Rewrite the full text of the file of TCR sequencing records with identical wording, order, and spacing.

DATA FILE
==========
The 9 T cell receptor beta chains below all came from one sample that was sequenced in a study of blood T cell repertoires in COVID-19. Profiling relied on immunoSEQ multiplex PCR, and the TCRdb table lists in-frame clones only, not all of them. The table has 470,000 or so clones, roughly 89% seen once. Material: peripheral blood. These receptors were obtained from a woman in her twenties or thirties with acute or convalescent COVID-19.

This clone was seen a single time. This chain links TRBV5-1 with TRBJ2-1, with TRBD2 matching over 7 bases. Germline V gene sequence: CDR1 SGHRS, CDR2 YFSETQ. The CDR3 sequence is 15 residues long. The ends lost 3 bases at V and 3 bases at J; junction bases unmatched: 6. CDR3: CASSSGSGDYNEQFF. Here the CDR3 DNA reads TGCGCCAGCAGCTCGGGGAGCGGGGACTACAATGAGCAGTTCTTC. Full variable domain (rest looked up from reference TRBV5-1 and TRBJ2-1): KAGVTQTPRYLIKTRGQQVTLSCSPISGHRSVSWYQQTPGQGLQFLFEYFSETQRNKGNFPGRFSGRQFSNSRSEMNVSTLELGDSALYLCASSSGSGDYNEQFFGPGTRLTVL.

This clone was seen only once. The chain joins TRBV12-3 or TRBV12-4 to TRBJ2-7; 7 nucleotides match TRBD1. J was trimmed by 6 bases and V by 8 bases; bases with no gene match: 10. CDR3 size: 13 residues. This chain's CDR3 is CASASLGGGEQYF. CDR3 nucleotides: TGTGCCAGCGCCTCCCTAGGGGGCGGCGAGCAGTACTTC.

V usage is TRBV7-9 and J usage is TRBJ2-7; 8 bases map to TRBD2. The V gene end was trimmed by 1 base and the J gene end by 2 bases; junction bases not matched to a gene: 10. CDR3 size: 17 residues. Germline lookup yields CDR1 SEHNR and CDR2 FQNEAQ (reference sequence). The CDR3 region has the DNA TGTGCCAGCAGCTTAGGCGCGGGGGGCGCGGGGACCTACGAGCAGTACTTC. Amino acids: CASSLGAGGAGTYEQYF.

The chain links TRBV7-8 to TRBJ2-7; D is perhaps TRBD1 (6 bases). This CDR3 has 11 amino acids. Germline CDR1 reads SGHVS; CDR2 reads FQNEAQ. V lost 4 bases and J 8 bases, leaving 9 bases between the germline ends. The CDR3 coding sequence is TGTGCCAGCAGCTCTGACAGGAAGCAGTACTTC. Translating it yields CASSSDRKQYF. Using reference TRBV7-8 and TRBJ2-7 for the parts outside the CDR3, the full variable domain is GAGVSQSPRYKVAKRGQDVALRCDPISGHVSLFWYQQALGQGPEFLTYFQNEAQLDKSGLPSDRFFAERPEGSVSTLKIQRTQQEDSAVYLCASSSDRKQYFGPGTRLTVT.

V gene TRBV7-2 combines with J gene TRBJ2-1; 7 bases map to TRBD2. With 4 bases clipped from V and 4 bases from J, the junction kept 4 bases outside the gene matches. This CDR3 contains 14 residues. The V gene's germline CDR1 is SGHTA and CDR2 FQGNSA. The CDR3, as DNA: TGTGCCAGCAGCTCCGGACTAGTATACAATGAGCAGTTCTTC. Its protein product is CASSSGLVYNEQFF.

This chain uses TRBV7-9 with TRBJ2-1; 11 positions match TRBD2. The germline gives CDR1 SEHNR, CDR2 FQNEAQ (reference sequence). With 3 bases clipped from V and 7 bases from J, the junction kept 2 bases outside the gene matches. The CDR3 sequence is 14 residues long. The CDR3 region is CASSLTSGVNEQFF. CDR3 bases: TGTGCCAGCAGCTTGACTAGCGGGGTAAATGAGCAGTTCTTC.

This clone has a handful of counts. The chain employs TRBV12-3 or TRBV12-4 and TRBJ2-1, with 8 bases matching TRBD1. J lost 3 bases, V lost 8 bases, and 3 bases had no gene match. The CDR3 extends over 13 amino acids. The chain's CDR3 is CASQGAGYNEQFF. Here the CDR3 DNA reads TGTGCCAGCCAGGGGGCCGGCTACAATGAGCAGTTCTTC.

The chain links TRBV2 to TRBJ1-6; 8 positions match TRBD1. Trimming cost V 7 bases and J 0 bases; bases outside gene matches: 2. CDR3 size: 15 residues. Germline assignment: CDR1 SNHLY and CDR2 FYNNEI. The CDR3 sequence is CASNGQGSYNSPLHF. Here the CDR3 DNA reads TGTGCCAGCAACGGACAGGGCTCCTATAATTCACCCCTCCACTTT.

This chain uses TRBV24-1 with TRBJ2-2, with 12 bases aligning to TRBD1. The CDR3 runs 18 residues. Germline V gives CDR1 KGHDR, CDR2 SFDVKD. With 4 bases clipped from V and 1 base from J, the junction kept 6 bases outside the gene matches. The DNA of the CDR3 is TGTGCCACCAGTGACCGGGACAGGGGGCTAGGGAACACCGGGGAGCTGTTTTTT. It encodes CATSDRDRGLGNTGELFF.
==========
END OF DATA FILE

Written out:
The 9 T cell receptor beta chains below all came from one sample that was sequenced in a study of blood T cell repertoires in COVID-19. Profiling relied on immunoSEQ multiplex PCR, and the TCRdb table lists in-frame clones only, not all of them. The table has 470,000 or so clones, roughly 89% seen once. Material: peripheral blood. These receptors were obtained from a woman in her twenties or thirties with acute or convalescent COVID-19.

This clone was seen a single time. This chain links TRBV5-1 with TRBJ2-1, with TRBD2 matching over 7 bases. Germline V gene sequence: CDR1 SGHRS, CDR2 YFSETQ. The CDR3 sequence is 15 residues long. The ends lost 3 bases at V and 3 bases at J; junction bases unmatched: 6. CDR3: CASSSGSGDYNEQFF. Here the CDR3 DNA reads TGCGCCAGCAGCTCGGGGAGCGGGGACTACAATGAGCAGTTCTTC. Full variable domain (rest looked up from reference TRBV5-1 and TRBJ2-1): KAGVTQTPRYLIKTRGQQVTLSCSPISGHRSVSWYQQTPGQGLQFLFEYFSETQRNKGNFPGRFSGRQFSNSRSEMNVSTLELGDSALYLCASSSGSGDYNEQFFGPGTRLTVL.

This clone was seen only once. The chain joins TRBV12-3 or TRBV12-4 to TRBJ2-7; 7 nucleotides match TRBD1. J was trimmed by 6 bases and V by 8 bases; bases with no gene match: 10. CDR3 size: 13 residues. This chain's CDR3 is CASASLGGGEQYF. CDR3 nucleotides: TGTGCCAGCGCCTCCCTAGGGGGCGGCGAGCAGTACTTC.

V usage is TRBV7-9 and J usage is TRBJ2-7; 8 bases map to TRBD2. The V gene end was trimmed by 1 base and the J gene end by 2 bases; junction bases not matched to a gene: 10. CDR3 size: 17 residues. Germline lookup yields CDR1 SEHNR and CDR2 FQNEAQ (reference sequence). The CDR3 region has the DNA TGTGCCAGCAGCTTAGGCGCGGGGGGCGCGGGGACCTACGAGCAGTACTTC. Amino acids: CASSLGAGGAGTYEQYF.

The chain links TRBV7-8 to TRBJ2-7; D is perhaps TRBD1 (6 bases). This CDR3 has 11 amino acids. Germline CDR1 reads SGHVS; CDR2 reads FQNEAQ. V lost 4 bases and J 8 bases, leaving 9 bases between the germline ends. The CDR3 coding sequence is TGTGCCAGCAGCTCTGACAGGAAGCAGTACTTC. Translating it yields CASSSDRKQYF. Using reference TRBV7-8 and TRBJ2-7 for the parts outside the CDR3, the full variable domain is GAGVSQSPRYKVAKRGQDVALRCDPISGHVSLFWYQQALGQGPEFLTYFQNEAQLDKSGLPSDRFFAERPEGSVSTLKIQRTQQEDSAVYLCASSSDRKQYFGPGTRLTVT.

V gene TRBV7-2 combines with J gene TRBJ2-1; 7 bases map to TRBD2. With 4 bases clipped from V and 4 bases from J, the junction kept 4 bases outside the gene matches. This CDR3 contains 14 residues. The V gene's germline CDR1 is SGHTA and CDR2 FQGNSA. The CDR3, as DNA: TGTGCCAGCAGCTCCGGACTAGTATACAATGAGCAGTTCTTC. Its protein product is CASSSGLVYNEQFF.

This chain uses TRBV7-9 with TRBJ2-1; 11 positions match TRBD2. The germline gives CDR1 SEHNR, CDR2 FQNEAQ (reference sequence). With 3 bases clipped from V and 7 bases from J, the junction kept 2 bases outside the gene matches. The CDR3 sequence is 14 residues long. The CDR3 region is CASSLTSGVNEQFF. CDR3 bases: TGTGCCAGCAGCTTGACTAGCGGGGTAAATGAGCAGTTCTTC.

This clone has a handful of counts. The chain employs TRBV12-3 or TRBV12-4 and TRBJ2-1, with 8 bases matching TRBD1. J lost 3 bases, V lost 8 bases, and 3 bases had no gene match. The CDR3 extends over 13 amino acids. The chain's CDR3 is CASQGAGYNEQFF. Here the CDR3 DNA reads TGTGCCAGCCAGGGGGCCGGCTACAATGAGCAGTTCTTC.

The chain links TRBV2 to TRBJ1-6; 8 positions match TRBD1. Trimming cost V 7 bases and J 0 bases; bases outside gene matches: 2. CDR3 size: 15 residues. Germline assignment: CDR1 SNHLY and CDR2 FYNNEI. The CDR3 sequence is CASNGQGSYNSPLHF. Here the CDR3 DNA reads TGTGCCAGCAACGGACAGGGCTCCTATAATTCACCCCTCCACTTT.

This chain uses TRBV24-1 with TRBJ2-2, with 12 bases aligning to TRBD1. The CDR3 runs 18 residues. Germline V gives CDR1 KGHDR, CDR2 SFDVKD. With 4 bases clipped from V and 1 base from J, the junction kept 6 bases outside the gene matches. The DNA of the CDR3 is TGTGCCACCAGTGACCGGGACAGGGGGCTAGGGAACACCGGGGAGCTGTTTTTT. It encodes CATSDRDRGLGNTGELFF.